Thirteen years ago, Roy Keane was struggling to take us to the next level that see us improve on our final position of 15th the previous year.
A new batch of players were recruited in an attempt to avoid looking over our shoulders, with names that included Pascal Chimbonda, Teemu Tainio, Steed Malbranque, El Hadji Diouf and Djibril Cissé.
But as we approached the halfway point of the season, the highlight of the season was a 2-1 home win over Newcastle as we slipped into the relegation zone following a thumping 1-4 defeat on home soil against Gary Megson’s Bolton Wanderers.
Despite taking the lead against Bolton, it was our sixth defeat in seven games and the pressure was building on Keane after spending around £70m on 33 signings since taking the job on and it came across in his post-match comments:
I ask myself every day if I’m the right man for Sunderland. I asked myself this morning and I said I was. Sunday morning, if the answer’s no, we’ll have to look at it.
The defeat to Bolton was Saturday 29th November 2008, and on the following Thursday, Roy Keane resigned as manager of Sunderland.
As it turned out, the intervening days has been taken up with Niall Quinn attempting to persuade Keane to remain in his post, but Keane isn’t exactly known for changing his mind once he has made a decision and to Quinn’s disappointment, he reluctantly accepted his resignation.
The board has reluctantly accepted his decision and wish him and his family well for the future. He lifted this place off its knees, he is a tremendous influence.
Five weeks ago (after beating Newcastle) people were dancing in the streets of Sunderland. It’s a funny world football and I hoped I’d never have to do this day. I spoke many times about Roy and I being in a partnership and it feels like the partnership has dissolved now.
Roy felt he had completed his journey here, and he just felt he didn’t want to get it unstuck any further and find ourselves in deeper, darker territory. That’s the measure of the guy.
In situations like this, I am sure nine times out of 10 the chairman is saying how the manager was trying to keep his job. It was the other way round. Once he made his decision, I said to him, ‘I know you too well, Roy, to try to overturn it now’.
I wish him real well in the future. He’ll get a bit of time to himself now to re-charge but I think we all know the Premiership hasn’t seen the last of him. He’s got great things to come.
Within 48 hours of the turmoil that remained in the wake of Roy Keane leaving, we had the small matter of a Premier League fixture at Old Trafford and Ricky Sbragia was put in temporary charge of on-the-field affairs, with coach Neil Bailey and player-coach Dwight Yorke assisting following the departure of assistant manager Tony Loughlan.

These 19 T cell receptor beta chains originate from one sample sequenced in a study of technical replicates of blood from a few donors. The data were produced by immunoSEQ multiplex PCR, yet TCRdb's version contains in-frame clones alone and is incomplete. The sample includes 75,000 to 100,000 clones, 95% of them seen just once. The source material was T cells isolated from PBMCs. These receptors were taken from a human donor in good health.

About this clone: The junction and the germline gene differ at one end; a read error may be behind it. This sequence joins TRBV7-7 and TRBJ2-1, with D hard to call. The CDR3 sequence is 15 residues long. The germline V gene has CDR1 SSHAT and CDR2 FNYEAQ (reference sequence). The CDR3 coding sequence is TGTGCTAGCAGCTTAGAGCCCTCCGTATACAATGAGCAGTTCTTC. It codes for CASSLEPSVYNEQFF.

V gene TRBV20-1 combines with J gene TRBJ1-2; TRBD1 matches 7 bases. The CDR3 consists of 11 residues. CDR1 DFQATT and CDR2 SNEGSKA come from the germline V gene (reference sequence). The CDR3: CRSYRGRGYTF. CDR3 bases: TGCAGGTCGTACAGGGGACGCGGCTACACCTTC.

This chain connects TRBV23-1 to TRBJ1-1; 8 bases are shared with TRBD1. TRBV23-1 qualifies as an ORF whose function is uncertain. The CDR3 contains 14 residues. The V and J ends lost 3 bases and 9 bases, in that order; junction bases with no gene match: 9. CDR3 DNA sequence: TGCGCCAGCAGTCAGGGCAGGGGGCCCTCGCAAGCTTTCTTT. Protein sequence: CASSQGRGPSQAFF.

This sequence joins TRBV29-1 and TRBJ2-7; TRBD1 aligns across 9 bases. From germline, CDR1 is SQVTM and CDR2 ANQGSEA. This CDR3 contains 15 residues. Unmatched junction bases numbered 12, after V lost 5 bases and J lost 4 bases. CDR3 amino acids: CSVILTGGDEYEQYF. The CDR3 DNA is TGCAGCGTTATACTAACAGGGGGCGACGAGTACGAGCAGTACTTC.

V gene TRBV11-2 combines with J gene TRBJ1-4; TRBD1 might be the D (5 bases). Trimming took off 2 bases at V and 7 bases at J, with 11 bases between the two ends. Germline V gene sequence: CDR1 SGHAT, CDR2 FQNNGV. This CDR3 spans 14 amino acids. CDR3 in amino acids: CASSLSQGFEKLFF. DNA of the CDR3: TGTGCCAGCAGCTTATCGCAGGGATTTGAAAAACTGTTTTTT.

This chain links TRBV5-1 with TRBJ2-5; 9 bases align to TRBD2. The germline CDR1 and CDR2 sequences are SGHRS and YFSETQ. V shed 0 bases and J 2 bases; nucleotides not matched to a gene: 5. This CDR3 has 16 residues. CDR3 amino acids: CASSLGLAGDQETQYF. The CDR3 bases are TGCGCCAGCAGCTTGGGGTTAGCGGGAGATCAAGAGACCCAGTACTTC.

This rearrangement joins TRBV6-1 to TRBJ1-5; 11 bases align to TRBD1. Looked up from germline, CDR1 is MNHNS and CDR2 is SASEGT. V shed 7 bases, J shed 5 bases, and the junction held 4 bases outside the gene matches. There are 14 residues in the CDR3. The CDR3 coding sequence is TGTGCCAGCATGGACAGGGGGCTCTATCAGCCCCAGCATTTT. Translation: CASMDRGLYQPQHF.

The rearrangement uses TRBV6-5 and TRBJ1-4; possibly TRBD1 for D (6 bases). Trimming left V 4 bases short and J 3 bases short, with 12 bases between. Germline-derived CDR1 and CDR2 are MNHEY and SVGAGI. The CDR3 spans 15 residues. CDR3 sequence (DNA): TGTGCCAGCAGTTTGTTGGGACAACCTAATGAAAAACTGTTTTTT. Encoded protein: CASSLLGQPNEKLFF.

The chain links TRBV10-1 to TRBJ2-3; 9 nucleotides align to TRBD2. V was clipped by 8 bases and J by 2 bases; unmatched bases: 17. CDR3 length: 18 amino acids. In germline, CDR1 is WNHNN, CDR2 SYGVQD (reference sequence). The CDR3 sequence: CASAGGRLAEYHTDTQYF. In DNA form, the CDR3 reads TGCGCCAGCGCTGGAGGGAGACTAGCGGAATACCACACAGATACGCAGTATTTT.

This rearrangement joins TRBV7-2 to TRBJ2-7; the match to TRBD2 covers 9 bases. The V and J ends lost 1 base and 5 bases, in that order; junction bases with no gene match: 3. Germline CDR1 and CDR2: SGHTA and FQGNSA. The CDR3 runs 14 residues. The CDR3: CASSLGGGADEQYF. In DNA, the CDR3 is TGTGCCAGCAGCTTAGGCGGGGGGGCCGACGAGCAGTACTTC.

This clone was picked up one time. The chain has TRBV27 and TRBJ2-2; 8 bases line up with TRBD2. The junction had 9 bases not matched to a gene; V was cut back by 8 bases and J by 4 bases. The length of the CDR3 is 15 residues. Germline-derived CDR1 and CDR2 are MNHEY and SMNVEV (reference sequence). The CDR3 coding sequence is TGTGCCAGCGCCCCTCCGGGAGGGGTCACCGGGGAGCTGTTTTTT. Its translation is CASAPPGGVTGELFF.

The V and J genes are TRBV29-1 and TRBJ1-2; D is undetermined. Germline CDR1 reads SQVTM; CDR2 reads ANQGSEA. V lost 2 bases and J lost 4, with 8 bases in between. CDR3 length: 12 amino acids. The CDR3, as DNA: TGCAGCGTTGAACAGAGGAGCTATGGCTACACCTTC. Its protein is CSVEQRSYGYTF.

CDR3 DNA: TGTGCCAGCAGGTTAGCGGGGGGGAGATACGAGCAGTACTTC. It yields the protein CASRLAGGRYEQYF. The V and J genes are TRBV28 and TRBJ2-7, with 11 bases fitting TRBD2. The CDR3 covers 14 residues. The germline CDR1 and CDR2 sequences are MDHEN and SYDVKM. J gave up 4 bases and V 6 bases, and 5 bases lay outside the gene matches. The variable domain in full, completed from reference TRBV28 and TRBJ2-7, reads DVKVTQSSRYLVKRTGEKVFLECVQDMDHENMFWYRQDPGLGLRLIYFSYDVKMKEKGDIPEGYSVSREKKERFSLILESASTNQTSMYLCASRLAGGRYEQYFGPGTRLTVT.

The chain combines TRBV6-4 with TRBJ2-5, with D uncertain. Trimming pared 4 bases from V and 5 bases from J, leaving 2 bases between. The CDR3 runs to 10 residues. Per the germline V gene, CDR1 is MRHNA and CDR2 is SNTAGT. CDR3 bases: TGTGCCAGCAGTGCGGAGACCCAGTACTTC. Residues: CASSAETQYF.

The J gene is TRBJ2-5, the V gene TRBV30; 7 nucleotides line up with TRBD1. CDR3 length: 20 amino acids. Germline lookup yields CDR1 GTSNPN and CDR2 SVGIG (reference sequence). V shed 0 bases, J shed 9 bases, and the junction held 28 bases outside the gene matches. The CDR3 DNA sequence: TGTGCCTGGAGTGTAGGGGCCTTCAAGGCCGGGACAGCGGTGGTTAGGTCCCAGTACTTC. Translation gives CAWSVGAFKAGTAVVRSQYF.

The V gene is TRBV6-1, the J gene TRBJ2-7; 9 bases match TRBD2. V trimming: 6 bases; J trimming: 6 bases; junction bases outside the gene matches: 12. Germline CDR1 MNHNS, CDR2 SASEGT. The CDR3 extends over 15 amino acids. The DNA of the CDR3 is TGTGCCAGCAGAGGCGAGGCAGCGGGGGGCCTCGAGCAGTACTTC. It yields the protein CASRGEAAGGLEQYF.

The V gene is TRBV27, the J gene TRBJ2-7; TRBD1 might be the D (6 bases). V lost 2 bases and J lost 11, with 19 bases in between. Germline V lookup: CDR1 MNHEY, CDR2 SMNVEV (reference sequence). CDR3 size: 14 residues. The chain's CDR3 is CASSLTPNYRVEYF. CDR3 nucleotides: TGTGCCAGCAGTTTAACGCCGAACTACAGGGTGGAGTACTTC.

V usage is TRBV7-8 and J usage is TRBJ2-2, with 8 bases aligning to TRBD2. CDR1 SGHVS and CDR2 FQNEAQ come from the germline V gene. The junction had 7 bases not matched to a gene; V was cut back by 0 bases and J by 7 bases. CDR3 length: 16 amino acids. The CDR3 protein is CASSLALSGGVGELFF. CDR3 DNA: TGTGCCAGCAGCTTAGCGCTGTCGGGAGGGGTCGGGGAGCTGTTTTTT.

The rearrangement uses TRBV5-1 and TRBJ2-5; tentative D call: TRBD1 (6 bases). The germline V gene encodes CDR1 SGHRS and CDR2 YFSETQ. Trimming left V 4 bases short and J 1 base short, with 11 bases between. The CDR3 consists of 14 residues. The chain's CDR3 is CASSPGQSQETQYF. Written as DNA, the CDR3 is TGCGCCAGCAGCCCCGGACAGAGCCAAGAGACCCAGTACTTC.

To hear more on the events of Keane’s departure and Sbragia’s appointment, listen to our podcast with Ricky Sbragia here.
There was a fear that the week’s events would result in a heavy defeat to Sir Alex Ferguson’s side who were chasing down Liverpool and Chelsea at the top of the Premier League, having beaten rivals Manchester City the previous week via a Wayne Rooney goal.
And predictably, it was all one-way traffic, but it was a gritty display as we showed a new fighting spirit that provided hope the season might not be as much of a struggle as our league position suggested.
Marton Fulop, who came in for the injured Craig Gordon, was in inspired form for the lads in goal as everything that got beyond our back four, but just before the hour mark the biggest cheer was reserved for the introduction of Carlos Tevez from the bench as the Old Trafford crowd began to groan at their side’s inability to breakdown a resolute Sunderland.
Ten minutes later however, it was the Lads who could have nicked a goal when Kenwyn Jones’ introduction from the bench provided a new outlet and as a result El Hadji Diouf forced a good save from Edwin Van der Sar in the United goal.
But, almost inevitably, and as they did on so many occasions under Sir Alex Ferguson, they waited until the 91st minute to take all three points. Of all the attacking flair on show, it came down to Nemanja Vidic to win the game after he found the net when a Michael Carrick rebounded back of the post.
But temporary manager Ricky Sbragia was happy enough with what he had seen to think results might improve as the season progressed.
We stuck in there, we were under severe pressure the whole game. Credit to the players, I thought we showed a good spirit, we worked ever so well and, on top of that, after Thursday’s episode (Keane’s resignation), the attitude was first class.
A lot of the players came to the club because of Roy. We were disappointed. All the staff were disappointed and it came as a shock.
Saturday 6th December, 2008
Barclays Premier League
Manchester United 1-0 Sunderland
Sunderland: Fulop, Chimbonda, Ferdinand, Collins, Bardsley, Malbranque, Yorke (Tainio), Whitehead (Edwards), Reid, Diouf, Cissé (Jones) Substitutes not used: Colgan, Nosworthy, Leadbitter, Murphy
Manchester United: Van Der Sar, Da Silva, Ferdinand, Vidic, Evra, Park (Tevez), Carrick, Fletcher (Anderson), Ronaldo (Giggs), Berbatov, Rooney Substitutes not used: Kuszczak, Neville, Nani